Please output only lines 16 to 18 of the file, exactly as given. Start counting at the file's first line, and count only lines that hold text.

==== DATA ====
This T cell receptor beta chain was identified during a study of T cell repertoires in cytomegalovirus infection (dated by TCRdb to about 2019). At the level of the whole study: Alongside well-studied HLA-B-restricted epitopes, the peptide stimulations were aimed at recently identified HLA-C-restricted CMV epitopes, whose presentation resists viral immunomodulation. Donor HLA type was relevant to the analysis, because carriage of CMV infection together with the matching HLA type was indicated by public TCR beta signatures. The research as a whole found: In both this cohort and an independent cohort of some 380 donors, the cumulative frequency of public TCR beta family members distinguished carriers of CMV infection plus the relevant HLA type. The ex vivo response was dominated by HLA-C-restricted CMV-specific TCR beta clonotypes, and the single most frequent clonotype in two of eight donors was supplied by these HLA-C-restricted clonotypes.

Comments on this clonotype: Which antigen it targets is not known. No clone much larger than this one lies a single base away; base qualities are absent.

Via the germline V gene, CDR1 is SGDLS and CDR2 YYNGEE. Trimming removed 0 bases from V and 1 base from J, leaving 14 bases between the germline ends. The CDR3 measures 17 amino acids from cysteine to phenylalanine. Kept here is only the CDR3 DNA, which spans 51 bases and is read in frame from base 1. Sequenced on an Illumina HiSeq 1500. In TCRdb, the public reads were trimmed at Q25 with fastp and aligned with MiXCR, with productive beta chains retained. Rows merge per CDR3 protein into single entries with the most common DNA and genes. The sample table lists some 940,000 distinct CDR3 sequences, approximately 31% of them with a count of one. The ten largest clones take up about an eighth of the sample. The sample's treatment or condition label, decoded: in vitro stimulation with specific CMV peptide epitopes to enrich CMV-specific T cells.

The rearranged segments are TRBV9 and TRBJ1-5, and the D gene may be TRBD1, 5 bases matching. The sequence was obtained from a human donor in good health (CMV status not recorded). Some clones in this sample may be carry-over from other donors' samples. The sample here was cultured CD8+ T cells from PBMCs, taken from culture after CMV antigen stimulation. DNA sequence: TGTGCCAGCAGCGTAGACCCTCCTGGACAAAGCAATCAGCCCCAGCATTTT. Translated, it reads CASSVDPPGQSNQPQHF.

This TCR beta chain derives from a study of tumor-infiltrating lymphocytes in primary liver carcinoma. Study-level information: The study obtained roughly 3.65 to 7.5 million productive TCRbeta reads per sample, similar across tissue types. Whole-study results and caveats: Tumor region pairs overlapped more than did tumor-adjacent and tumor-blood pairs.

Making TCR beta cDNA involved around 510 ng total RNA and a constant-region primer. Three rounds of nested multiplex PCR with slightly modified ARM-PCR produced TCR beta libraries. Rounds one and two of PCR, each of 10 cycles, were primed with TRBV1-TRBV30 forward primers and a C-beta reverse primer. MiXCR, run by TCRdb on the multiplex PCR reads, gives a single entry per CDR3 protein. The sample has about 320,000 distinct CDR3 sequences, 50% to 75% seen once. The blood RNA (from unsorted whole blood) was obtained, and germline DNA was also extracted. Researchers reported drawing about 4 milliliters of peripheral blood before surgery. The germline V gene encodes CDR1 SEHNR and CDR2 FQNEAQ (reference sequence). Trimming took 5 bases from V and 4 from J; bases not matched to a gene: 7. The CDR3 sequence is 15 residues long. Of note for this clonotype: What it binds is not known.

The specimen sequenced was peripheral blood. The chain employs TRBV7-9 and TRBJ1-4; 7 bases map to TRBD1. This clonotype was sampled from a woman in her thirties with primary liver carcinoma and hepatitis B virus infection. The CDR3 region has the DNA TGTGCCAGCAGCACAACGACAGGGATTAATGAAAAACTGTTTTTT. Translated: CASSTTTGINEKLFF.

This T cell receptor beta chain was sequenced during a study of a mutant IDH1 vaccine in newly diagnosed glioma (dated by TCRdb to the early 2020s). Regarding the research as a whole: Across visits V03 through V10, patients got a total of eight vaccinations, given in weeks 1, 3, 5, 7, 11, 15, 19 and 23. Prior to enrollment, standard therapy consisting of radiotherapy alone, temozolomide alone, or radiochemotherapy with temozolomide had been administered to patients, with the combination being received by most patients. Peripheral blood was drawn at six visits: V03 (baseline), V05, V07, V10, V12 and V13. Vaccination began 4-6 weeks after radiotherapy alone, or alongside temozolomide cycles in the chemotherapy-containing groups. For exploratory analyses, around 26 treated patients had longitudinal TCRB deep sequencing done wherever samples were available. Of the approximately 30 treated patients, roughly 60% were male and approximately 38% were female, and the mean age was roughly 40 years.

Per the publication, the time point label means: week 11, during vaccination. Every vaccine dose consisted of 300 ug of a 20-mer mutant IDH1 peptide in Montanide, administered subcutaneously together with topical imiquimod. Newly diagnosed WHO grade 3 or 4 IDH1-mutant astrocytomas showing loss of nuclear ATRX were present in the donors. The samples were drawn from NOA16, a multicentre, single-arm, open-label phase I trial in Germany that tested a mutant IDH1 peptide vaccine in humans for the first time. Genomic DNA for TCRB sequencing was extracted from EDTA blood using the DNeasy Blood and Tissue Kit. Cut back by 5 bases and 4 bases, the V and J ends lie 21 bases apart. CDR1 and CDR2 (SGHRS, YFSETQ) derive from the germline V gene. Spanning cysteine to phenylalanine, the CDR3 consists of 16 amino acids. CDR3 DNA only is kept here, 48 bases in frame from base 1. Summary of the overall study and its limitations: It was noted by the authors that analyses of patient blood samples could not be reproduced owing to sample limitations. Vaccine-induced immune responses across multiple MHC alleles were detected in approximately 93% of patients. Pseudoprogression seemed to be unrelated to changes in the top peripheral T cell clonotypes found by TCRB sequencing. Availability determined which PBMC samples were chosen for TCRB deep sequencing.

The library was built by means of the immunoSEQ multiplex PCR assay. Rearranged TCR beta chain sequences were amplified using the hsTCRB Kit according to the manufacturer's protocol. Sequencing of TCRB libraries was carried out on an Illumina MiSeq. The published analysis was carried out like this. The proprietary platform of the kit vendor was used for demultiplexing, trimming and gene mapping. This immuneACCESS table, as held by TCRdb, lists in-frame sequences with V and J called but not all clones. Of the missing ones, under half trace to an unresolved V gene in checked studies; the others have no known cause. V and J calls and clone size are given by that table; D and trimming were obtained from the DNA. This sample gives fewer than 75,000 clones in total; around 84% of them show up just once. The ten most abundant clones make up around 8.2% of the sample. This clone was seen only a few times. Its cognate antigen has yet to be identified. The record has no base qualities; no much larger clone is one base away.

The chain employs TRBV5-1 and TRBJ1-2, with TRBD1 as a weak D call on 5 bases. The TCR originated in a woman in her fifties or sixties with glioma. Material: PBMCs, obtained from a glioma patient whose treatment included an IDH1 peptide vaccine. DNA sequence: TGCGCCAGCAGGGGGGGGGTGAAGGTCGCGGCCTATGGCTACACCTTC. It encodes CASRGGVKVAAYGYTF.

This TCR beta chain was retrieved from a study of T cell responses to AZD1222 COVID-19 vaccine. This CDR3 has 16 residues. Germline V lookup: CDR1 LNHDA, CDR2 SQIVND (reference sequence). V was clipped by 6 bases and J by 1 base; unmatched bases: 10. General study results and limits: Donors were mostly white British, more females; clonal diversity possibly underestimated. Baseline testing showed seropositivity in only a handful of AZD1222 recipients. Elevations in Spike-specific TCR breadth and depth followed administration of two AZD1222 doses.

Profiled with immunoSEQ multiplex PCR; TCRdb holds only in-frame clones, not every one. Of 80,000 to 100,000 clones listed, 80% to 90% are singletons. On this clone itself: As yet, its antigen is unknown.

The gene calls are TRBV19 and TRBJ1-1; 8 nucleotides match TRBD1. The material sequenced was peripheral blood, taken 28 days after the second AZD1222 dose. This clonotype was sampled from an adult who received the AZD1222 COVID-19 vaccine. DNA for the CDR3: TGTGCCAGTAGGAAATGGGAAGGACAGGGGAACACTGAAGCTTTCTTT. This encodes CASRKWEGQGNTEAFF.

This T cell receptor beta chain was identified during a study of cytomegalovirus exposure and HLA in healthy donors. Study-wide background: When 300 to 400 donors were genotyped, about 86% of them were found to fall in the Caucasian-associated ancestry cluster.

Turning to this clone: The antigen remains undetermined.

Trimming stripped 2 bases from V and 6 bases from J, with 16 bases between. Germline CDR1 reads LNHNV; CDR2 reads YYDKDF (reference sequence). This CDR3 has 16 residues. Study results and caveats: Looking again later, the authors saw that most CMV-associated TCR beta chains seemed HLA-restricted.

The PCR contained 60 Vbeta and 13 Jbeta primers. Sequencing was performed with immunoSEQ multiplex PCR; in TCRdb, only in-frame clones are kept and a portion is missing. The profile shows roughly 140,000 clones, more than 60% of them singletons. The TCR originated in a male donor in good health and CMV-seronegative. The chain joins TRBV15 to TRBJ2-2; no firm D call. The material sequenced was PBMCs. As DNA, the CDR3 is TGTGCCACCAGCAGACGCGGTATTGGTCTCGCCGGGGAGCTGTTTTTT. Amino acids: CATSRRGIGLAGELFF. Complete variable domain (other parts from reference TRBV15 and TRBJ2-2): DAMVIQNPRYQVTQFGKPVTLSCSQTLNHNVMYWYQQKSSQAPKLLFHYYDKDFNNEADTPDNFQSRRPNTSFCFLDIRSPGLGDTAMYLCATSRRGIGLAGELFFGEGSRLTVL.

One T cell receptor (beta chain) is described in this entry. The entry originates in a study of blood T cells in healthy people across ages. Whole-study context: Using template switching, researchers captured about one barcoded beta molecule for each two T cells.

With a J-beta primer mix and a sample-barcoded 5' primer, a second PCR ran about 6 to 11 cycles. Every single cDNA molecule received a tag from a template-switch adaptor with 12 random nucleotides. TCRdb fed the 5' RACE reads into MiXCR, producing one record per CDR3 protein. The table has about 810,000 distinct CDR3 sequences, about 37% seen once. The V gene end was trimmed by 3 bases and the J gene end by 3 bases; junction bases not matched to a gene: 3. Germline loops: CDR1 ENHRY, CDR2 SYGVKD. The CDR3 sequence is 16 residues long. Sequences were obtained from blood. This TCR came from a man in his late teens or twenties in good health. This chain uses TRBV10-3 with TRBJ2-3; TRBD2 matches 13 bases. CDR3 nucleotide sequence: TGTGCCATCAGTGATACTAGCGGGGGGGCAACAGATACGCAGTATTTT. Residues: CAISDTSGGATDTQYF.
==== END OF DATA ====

Turning to this clone: The antigen remains undetermined.

Trimming stripped 2 bases from V and 6 bases from J, with 16 bases between. Germline CDR1 reads LNHNV; CDR2 reads YYDKDF (reference sequence). This CDR3 has 16 residues. Study results and caveats: Looking again later, the authors saw that most CMV-associated TCR beta chains seemed HLA-restricted.

The PCR contained 60 Vbeta and 13 Jbeta primers. Sequencing was performed with immunoSEQ multiplex PCR; in TCRdb, only in-frame clones are kept and a portion is missing. The profile shows roughly 140,000 clones, more than 60% of them singletons. The TCR originated in a male donor in good health and CMV-seronegative. The chain joins TRBV15 to TRBJ2-2; no firm D call. The material sequenced was PBMCs. As DNA, the CDR3 is TGTGCCACCAGCAGACGCGGTATTGGTCTCGCCGGGGAGCTGTTTTTT. Amino acids: CATSRRGIGLAGELFF. Complete variable domain (other parts from reference TRBV15 and TRBJ2-2): DAMVIQNPRYQVTQFGKPVTLSCSQTLNHNVMYWYQQKSSQAPKLLFHYYDKDFNNEADTPDNFQSRRPNTSFCFLDIRSPGLGDTAMYLCATSRRGIGLAGELFFGEGSRLTVL.